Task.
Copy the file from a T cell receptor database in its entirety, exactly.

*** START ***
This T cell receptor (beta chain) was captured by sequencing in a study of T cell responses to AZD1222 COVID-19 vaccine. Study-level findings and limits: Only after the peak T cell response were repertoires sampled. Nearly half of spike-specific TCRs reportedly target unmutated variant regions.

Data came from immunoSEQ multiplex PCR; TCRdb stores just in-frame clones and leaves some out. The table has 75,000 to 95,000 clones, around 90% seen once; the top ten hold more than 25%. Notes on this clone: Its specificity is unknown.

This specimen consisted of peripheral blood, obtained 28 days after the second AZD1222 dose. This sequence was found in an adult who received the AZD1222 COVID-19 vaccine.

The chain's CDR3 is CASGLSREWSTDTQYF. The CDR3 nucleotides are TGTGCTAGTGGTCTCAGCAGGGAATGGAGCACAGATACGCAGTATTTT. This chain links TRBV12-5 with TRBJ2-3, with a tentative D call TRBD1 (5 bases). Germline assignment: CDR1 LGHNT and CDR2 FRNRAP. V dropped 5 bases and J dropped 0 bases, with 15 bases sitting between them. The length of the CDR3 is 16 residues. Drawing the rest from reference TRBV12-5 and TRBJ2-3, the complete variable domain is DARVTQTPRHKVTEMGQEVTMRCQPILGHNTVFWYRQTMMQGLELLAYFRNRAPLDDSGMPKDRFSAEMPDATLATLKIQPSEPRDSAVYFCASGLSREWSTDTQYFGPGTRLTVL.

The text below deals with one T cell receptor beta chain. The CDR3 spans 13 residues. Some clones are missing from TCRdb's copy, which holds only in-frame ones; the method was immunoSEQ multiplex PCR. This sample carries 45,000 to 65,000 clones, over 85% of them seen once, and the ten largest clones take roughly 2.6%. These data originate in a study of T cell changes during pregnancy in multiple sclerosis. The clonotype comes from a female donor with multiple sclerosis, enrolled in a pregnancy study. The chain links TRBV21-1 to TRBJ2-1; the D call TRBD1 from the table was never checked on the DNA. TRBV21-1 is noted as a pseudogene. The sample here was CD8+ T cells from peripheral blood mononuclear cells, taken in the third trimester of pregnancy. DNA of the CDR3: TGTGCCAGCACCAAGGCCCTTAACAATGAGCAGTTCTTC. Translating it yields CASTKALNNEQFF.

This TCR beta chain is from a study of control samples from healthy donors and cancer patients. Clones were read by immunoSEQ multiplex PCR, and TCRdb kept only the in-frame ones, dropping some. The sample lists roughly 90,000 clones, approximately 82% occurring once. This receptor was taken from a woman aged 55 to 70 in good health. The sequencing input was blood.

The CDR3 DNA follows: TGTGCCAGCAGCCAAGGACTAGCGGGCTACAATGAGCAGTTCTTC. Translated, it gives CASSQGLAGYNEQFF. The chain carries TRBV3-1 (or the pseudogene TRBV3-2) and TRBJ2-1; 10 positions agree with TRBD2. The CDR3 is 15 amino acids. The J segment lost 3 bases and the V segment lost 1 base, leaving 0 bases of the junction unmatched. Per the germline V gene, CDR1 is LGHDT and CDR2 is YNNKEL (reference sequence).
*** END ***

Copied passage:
This T cell receptor (beta chain) was captured by sequencing in a study of T cell responses to AZD1222 COVID-19 vaccine. Study-level findings and limits: Only after the peak T cell response were repertoires sampled. Nearly half of spike-specific TCRs reportedly target unmutated variant regions.

Data came from immunoSEQ multiplex PCR; TCRdb stores just in-frame clones and leaves some out. The table has 75,000 to 95,000 clones, around 90% seen once; the top ten hold more than 25%. Notes on this clone: Its specificity is unknown.

This specimen consisted of peripheral blood, obtained 28 days after the second AZD1222 dose. This sequence was found in an adult who received the AZD1222 COVID-19 vaccine.

The chain's CDR3 is CASGLSREWSTDTQYF. The CDR3 nucleotides are TGTGCTAGTGGTCTCAGCAGGGAATGGAGCACAGATACGCAGTATTTT. This chain links TRBV12-5 with TRBJ2-3, with a tentative D call TRBD1 (5 bases). Germline assignment: CDR1 LGHNT and CDR2 FRNRAP. V dropped 5 bases and J dropped 0 bases, with 15 bases sitting between them. The length of the CDR3 is 16 residues. Drawing the rest from reference TRBV12-5 and TRBJ2-3, the complete variable domain is DARVTQTPRHKVTEMGQEVTMRCQPILGHNTVFWYRQTMMQGLELLAYFRNRAPLDDSGMPKDRFSAEMPDATLATLKIQPSEPRDSAVYFCASGLSREWSTDTQYFGPGTRLTVL.

The text below deals with one T cell receptor beta chain. The CDR3 spans 13 residues. Some clones are missing from TCRdb's copy, which holds only in-frame ones; the method was immunoSEQ multiplex PCR. This sample carries 45,000 to 65,000 clones, over 85% of them seen once, and the ten largest clones take roughly 2.6%. These data originate in a study of T cell changes during pregnancy in multiple sclerosis. The clonotype comes from a female donor with multiple sclerosis, enrolled in a pregnancy study. The chain links TRBV21-1 to TRBJ2-1; the D call TRBD1 from the table was never checked on the DNA. TRBV21-1 is noted as a pseudogene. The sample here was CD8+ T cells from peripheral blood mononuclear cells, taken in the third trimester of pregnancy. DNA of the CDR3: TGTGCCAGCACCAAGGCCCTTAACAATGAGCAGTTCTTC. Translating it yields CASTKALNNEQFF.

This TCR beta chain is from a study of control samples from healthy donors and cancer patients. Clones were read by immunoSEQ multiplex PCR, and TCRdb kept only the in-frame ones, dropping some. The sample lists roughly 90,000 clones, approximately 82% occurring once. This receptor was taken from a woman aged 55 to 70 in good health. The sequencing input was blood.

The CDR3 DNA follows: TGTGCCAGCAGCCAAGGACTAGCGGGCTACAATGAGCAGTTCTTC. Translated, it gives CASSQGLAGYNEQFF. The chain carries TRBV3-1 (or the pseudogene TRBV3-2) and TRBJ2-1; 10 positions agree with TRBD2. The CDR3 is 15 amino acids. The J segment lost 3 bases and the V segment lost 1 base, leaving 0 bases of the junction unmatched. Per the germline V gene, CDR1 is LGHDT and CDR2 is YNNKEL (reference sequence).